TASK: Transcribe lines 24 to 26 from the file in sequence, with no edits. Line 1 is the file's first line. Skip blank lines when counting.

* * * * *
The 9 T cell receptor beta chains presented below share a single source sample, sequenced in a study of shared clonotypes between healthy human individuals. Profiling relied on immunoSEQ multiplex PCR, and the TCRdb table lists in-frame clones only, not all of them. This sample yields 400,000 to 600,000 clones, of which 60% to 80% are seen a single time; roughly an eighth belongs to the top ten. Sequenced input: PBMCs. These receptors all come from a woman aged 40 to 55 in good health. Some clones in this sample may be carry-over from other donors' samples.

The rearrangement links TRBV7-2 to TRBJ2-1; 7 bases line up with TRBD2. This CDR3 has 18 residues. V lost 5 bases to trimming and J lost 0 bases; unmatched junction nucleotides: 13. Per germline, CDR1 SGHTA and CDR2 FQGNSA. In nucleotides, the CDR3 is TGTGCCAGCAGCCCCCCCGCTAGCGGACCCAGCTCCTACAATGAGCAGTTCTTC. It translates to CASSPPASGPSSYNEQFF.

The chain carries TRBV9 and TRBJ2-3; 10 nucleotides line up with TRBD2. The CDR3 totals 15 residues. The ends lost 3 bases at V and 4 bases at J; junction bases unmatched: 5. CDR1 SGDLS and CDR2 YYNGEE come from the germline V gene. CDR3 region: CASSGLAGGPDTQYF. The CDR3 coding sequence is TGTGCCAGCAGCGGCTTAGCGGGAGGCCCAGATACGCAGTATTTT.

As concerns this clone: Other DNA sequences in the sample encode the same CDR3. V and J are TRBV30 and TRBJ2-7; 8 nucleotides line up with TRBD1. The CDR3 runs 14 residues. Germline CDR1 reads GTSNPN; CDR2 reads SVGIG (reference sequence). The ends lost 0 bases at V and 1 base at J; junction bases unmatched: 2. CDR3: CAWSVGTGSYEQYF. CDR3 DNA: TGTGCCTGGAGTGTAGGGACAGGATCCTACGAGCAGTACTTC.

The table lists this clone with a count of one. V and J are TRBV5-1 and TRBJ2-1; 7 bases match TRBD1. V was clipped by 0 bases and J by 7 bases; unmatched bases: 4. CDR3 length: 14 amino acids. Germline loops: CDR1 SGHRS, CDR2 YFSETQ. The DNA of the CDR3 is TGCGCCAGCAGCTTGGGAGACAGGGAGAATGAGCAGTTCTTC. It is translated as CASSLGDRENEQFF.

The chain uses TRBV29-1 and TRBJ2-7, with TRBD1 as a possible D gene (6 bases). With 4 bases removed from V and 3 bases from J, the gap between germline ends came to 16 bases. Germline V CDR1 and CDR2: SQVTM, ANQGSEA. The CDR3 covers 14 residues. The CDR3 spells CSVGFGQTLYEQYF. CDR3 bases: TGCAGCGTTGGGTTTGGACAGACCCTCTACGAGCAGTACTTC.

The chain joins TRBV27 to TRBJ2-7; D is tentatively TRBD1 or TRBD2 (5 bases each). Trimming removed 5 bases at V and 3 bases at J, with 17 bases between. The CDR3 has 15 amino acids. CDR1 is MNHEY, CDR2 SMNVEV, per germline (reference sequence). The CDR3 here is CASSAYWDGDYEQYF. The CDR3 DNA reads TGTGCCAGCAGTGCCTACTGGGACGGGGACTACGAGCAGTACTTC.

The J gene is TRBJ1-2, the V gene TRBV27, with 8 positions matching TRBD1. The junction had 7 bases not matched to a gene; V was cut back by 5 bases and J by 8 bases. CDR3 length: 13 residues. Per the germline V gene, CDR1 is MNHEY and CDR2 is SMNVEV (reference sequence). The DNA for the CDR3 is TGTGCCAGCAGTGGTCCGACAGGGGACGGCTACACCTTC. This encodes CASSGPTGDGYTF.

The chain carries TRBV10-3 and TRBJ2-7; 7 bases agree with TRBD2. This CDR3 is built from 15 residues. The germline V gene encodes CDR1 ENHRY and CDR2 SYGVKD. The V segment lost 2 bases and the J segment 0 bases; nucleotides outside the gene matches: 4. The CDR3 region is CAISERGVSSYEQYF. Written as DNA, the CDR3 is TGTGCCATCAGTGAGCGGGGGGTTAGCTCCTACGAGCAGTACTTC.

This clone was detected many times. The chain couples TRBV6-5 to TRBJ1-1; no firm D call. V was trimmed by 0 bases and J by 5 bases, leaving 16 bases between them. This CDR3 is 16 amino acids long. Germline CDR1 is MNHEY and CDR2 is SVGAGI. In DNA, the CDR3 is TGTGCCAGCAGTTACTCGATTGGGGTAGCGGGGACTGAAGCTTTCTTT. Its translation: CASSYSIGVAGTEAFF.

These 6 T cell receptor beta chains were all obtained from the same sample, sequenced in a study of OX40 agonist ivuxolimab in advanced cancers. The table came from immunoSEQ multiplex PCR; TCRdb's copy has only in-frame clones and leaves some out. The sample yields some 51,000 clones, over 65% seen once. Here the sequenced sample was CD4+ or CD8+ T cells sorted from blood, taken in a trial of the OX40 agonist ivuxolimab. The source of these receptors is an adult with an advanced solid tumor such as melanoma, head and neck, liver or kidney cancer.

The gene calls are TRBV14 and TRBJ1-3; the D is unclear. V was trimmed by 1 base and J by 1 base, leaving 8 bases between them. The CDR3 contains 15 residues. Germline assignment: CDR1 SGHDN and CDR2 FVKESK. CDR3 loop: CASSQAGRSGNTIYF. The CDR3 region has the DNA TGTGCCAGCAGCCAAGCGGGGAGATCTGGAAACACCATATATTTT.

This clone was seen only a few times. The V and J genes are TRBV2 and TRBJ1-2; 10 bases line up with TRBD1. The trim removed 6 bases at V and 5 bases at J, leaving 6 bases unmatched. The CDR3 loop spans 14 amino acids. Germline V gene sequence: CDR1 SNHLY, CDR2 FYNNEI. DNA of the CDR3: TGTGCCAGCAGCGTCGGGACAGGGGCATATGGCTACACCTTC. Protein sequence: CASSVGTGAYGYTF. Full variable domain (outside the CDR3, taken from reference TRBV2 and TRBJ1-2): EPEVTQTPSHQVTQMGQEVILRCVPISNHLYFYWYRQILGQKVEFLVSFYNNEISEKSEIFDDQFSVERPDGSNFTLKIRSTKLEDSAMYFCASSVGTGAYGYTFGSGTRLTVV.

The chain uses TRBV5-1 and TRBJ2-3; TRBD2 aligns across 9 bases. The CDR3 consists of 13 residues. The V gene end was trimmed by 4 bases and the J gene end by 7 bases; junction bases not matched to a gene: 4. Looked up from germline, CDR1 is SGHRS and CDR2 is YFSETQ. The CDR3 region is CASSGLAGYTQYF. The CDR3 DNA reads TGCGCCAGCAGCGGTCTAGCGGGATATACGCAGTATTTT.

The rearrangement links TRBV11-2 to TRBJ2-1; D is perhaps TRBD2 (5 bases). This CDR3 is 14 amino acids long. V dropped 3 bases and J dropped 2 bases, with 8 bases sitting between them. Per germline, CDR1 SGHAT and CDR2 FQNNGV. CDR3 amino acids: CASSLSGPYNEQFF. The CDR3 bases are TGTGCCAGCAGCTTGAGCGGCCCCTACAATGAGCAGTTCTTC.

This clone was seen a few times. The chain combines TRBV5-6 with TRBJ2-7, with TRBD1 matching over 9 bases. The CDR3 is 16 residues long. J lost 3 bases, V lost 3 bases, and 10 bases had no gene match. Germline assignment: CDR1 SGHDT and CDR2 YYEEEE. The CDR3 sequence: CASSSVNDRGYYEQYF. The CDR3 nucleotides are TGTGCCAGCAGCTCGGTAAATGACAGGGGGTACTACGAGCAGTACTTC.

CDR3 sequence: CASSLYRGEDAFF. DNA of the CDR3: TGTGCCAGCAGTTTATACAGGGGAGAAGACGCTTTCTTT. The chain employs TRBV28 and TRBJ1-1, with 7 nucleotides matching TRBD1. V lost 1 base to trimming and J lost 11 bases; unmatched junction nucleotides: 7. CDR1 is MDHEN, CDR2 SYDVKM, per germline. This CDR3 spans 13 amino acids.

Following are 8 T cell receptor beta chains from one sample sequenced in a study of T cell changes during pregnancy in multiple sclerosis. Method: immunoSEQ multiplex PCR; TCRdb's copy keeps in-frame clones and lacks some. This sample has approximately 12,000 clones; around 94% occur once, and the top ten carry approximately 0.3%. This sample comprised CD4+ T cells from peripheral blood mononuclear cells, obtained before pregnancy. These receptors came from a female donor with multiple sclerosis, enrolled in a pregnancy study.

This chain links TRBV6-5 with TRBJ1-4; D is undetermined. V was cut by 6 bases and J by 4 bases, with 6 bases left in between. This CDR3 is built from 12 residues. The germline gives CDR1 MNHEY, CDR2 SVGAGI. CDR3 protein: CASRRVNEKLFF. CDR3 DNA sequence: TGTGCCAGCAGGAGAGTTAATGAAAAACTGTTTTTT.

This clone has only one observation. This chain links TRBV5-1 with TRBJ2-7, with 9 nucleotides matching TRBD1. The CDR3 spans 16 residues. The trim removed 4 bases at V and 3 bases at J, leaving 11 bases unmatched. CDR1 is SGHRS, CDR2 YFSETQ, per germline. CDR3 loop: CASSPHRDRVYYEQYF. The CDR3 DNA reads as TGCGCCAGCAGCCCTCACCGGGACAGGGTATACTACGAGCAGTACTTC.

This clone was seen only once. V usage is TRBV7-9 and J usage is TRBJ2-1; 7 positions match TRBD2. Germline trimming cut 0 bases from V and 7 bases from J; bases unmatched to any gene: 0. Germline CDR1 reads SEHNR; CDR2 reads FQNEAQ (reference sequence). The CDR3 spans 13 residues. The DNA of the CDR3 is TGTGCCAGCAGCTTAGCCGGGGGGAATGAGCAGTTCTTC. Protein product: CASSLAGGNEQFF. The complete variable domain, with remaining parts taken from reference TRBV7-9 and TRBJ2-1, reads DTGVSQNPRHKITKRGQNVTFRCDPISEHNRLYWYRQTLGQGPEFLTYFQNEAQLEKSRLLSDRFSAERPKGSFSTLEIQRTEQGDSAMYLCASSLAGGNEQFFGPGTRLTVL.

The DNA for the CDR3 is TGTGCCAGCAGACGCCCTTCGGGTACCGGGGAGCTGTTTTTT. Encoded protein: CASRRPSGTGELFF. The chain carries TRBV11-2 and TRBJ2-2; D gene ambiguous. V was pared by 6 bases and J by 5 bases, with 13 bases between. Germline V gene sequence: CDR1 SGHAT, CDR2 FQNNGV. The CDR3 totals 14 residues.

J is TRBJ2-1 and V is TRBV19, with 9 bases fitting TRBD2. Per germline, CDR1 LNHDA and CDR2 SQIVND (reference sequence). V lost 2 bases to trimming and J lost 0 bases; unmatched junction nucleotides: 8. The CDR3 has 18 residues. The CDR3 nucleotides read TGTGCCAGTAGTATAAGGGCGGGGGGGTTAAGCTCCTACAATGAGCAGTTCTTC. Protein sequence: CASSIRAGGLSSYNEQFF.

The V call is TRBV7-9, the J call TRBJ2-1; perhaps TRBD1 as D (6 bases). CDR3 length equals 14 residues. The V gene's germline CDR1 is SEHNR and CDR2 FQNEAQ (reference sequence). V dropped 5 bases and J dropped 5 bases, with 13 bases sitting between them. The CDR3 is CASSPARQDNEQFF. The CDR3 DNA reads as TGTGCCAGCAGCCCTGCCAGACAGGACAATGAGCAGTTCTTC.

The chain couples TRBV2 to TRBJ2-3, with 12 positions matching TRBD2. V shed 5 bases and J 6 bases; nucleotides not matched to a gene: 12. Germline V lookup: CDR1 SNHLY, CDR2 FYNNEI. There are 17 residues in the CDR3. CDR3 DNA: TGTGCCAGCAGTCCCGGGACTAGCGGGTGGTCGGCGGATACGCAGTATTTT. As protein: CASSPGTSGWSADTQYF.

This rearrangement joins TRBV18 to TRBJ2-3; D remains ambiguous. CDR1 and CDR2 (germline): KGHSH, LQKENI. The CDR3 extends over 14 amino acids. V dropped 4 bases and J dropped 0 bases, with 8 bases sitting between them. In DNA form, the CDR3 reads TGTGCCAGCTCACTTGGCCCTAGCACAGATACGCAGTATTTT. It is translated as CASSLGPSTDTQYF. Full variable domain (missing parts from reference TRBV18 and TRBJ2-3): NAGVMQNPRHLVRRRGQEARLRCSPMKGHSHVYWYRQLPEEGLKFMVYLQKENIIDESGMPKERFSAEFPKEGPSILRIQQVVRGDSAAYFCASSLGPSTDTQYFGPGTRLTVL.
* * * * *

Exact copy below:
The V call is TRBV7-9, the J call TRBJ2-1; perhaps TRBD1 as D (6 bases). CDR3 length equals 14 residues. The V gene's germline CDR1 is SEHNR and CDR2 FQNEAQ (reference sequence). V dropped 5 bases and J dropped 5 bases, with 13 bases sitting between them. The CDR3 is CASSPARQDNEQFF. The CDR3 DNA reads as TGTGCCAGCAGCCCTGCCAGACAGGACAATGAGCAGTTCTTC.

The chain couples TRBV2 to TRBJ2-3, with 12 positions matching TRBD2. V shed 5 bases and J 6 bases; nucleotides not matched to a gene: 12. Germline V lookup: CDR1 SNHLY, CDR2 FYNNEI. There are 17 residues in the CDR3. CDR3 DNA: TGTGCCAGCAGTCCCGGGACTAGCGGGTGGTCGGCGGATACGCAGTATTTT. As protein: CASSPGTSGWSADTQYF.

This rearrangement joins TRBV18 to TRBJ2-3; D remains ambiguous. CDR1 and CDR2 (germline): KGHSH, LQKENI. The CDR3 extends over 14 amino acids. V dropped 4 bases and J dropped 0 bases, with 8 bases sitting between them. In DNA form, the CDR3 reads TGTGCCAGCTCACTTGGCCCTAGCACAGATACGCAGTATTTT. It is translated as CASSLGPSTDTQYF. Full variable domain (missing parts from reference TRBV18 and TRBJ2-3): NAGVMQNPRHLVRRRGQEARLRCSPMKGHSHVYWYRQLPEEGLKFMVYLQKENIIDESGMPKERFSAEFPKEGPSILRIQQVVRGDSAAYFCASSLGPSTDTQYFGPGTRLTVL.